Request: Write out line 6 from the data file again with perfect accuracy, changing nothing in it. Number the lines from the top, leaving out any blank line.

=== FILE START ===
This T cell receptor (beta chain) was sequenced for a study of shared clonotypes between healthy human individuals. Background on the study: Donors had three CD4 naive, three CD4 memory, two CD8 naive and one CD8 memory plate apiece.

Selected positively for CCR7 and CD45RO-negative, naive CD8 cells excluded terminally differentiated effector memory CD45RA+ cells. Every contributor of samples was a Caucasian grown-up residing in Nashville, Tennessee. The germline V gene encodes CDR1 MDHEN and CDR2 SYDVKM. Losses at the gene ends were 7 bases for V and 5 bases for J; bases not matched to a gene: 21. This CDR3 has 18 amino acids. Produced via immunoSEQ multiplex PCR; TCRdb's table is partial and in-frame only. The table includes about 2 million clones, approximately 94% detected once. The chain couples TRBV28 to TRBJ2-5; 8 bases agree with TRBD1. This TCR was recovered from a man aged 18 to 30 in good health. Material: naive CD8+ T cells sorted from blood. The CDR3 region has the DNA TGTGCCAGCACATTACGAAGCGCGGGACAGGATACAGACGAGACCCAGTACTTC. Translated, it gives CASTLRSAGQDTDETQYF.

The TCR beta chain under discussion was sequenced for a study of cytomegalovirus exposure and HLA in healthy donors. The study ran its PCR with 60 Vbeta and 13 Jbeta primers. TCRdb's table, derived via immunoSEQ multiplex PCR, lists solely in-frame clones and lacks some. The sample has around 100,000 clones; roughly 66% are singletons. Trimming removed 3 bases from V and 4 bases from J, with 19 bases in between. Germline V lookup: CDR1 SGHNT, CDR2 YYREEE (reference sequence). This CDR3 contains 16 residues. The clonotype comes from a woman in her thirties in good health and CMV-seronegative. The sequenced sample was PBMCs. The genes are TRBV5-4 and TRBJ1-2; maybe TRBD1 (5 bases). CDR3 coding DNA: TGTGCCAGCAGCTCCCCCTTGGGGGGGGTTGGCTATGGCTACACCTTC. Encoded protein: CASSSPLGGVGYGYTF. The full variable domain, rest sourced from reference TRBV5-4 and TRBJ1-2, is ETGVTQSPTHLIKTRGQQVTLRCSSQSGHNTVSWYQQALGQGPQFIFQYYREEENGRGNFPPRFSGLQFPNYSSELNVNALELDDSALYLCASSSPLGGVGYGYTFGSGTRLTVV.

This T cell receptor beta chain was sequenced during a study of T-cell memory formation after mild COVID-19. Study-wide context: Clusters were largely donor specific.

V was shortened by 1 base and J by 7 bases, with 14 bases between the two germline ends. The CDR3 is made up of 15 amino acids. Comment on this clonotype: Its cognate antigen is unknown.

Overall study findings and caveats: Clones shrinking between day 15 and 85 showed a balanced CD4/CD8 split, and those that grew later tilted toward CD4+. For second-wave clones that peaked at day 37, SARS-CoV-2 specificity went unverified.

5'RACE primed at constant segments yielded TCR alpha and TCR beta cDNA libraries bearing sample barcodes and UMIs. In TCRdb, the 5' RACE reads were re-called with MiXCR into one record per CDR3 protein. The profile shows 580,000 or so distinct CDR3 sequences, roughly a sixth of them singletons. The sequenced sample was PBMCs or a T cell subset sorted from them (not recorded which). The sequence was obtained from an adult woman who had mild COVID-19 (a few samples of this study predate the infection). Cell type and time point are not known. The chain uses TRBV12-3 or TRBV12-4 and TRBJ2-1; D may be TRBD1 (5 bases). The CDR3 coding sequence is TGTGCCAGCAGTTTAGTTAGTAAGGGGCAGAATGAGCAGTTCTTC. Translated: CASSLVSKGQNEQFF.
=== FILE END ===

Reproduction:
Overall study findings and caveats: Clones shrinking between day 15 and 85 showed a balanced CD4/CD8 split, and those that grew later tilted toward CD4+. For second-wave clones that peaked at day 37, SARS-CoV-2 specificity went unverified.